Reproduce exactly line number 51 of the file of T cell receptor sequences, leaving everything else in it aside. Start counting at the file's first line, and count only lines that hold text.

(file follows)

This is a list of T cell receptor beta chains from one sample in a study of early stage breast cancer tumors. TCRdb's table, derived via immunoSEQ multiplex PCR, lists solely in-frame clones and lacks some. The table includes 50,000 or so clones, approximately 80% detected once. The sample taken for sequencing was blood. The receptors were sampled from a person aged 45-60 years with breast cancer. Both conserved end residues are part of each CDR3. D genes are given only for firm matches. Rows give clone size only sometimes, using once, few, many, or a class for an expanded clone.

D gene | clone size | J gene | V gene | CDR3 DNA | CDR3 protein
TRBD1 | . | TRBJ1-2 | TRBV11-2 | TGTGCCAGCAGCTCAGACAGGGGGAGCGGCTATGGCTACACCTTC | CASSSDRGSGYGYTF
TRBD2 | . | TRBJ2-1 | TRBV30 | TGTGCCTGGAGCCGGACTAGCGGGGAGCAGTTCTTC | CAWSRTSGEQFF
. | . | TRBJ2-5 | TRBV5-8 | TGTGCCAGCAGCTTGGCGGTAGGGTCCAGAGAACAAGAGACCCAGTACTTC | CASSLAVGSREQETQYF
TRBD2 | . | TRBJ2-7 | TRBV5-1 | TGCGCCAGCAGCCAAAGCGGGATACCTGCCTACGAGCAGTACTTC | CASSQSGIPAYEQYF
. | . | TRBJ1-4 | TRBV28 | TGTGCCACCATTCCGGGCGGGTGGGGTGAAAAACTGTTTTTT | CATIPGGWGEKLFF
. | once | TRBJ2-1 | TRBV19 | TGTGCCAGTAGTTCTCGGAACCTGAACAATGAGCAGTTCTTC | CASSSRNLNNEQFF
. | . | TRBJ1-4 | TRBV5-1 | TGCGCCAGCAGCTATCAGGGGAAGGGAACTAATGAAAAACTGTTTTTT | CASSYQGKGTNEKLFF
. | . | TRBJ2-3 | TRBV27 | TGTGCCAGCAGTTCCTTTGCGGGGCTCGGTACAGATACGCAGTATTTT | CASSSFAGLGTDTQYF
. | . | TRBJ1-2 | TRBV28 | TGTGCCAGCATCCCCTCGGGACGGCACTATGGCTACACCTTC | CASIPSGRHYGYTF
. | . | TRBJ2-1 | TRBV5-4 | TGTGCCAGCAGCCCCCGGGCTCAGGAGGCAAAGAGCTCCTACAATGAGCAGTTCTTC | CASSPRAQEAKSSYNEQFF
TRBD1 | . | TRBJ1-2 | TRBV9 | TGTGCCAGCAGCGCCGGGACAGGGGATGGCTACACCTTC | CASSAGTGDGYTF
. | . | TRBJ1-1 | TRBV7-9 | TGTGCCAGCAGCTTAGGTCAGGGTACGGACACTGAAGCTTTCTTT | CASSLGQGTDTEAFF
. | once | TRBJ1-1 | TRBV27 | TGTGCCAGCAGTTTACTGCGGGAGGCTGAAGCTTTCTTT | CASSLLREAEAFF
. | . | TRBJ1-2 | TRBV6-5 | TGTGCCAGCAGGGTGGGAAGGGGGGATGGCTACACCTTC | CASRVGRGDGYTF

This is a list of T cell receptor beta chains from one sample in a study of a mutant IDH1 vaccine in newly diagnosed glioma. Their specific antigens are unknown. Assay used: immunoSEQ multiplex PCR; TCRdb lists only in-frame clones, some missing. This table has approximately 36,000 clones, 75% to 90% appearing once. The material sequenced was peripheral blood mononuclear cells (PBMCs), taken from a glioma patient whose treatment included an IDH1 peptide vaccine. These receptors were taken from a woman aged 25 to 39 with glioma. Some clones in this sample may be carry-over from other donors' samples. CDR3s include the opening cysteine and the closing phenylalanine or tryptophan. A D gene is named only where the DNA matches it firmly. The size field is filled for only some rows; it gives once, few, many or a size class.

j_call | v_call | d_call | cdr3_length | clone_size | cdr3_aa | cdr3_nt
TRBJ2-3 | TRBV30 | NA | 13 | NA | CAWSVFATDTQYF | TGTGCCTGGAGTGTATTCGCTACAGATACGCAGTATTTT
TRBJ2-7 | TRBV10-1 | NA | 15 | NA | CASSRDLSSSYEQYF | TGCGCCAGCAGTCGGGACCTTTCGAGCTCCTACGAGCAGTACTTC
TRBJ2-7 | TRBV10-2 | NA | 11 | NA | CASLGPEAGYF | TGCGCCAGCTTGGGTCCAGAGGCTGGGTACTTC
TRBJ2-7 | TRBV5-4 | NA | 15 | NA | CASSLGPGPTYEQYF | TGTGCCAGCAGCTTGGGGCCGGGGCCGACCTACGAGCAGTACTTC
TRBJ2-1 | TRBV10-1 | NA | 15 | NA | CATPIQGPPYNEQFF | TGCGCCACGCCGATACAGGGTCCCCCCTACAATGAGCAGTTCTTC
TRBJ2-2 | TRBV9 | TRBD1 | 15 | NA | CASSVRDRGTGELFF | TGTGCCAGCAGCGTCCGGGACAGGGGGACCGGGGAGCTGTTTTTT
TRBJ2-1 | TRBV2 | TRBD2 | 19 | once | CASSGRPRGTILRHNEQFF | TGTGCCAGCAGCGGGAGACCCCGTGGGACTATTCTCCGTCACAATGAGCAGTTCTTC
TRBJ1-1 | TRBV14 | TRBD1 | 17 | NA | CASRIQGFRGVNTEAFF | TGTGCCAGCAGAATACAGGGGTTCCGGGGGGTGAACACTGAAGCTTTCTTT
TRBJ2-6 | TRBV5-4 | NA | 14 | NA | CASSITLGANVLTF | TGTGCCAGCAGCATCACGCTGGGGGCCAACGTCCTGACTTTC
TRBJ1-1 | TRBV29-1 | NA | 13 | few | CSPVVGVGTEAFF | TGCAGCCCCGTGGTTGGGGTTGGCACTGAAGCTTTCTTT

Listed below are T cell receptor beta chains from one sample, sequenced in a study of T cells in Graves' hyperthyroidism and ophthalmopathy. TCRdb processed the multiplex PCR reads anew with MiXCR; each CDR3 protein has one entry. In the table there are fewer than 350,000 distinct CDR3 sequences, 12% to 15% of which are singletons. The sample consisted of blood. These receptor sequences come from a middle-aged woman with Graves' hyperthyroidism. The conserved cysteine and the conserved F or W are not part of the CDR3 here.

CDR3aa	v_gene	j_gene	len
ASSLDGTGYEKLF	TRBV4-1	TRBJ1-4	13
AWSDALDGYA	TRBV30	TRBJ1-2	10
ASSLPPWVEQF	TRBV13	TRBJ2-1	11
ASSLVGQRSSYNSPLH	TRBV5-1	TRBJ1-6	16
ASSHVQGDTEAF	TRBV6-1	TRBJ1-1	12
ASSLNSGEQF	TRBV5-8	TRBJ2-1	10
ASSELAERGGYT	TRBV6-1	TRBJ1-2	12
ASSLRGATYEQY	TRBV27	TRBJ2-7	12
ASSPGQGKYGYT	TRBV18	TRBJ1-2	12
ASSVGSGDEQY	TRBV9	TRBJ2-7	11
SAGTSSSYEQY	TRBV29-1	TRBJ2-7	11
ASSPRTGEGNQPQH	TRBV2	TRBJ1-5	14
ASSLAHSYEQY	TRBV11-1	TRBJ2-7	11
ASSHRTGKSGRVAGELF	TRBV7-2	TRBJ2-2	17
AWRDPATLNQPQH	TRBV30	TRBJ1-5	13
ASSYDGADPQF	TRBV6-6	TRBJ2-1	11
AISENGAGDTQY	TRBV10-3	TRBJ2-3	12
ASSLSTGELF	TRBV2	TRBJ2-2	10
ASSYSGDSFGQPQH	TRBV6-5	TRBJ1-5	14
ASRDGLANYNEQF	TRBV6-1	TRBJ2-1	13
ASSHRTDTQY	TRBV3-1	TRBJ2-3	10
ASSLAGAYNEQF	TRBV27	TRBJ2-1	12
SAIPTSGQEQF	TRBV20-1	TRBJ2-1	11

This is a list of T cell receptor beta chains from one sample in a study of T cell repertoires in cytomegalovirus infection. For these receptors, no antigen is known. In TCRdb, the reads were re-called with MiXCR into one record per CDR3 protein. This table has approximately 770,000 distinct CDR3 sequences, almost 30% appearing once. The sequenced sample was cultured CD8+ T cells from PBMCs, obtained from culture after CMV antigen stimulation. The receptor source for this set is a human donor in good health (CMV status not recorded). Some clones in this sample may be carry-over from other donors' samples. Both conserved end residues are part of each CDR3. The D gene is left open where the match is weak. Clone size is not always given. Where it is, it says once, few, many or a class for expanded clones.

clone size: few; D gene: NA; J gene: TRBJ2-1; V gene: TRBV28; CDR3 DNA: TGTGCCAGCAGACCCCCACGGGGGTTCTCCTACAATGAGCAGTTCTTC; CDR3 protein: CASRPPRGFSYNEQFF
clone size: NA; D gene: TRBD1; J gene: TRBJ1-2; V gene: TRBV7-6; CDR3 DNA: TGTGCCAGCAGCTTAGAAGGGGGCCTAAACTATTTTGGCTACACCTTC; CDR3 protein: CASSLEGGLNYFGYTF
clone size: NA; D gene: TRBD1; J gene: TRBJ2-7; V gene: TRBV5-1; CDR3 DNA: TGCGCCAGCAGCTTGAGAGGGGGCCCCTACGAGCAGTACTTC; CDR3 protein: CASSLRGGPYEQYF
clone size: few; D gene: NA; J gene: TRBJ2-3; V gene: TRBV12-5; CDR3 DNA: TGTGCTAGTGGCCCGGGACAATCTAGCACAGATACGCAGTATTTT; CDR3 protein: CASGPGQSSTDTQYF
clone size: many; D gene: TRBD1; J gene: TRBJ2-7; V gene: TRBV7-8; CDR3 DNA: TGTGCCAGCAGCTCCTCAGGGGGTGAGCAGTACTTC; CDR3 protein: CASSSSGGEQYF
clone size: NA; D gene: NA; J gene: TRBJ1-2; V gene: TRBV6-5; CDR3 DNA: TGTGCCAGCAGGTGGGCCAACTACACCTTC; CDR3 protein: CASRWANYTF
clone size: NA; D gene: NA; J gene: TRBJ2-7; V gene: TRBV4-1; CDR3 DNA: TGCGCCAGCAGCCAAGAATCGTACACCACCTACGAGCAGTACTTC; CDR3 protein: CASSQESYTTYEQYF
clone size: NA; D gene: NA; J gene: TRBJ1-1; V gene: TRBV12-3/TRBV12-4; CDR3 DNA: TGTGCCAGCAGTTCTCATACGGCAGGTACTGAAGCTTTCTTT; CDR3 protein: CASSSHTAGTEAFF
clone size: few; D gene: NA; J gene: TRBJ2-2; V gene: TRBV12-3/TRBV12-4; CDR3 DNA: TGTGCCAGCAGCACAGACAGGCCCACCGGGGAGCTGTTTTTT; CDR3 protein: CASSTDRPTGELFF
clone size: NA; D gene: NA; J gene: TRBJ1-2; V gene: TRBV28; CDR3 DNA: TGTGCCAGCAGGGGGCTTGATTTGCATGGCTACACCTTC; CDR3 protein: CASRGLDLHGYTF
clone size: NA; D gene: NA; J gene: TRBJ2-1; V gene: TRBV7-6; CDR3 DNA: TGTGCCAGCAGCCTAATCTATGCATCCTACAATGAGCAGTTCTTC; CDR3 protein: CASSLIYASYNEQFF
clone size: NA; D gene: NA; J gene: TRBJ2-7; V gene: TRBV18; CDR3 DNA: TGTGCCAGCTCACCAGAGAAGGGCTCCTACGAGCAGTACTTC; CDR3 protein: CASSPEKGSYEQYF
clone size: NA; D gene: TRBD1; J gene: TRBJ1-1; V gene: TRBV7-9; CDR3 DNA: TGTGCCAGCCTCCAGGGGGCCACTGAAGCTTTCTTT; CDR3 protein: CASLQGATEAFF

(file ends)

ASSHRTDTQY	TRBV3-1	TRBJ2-3	10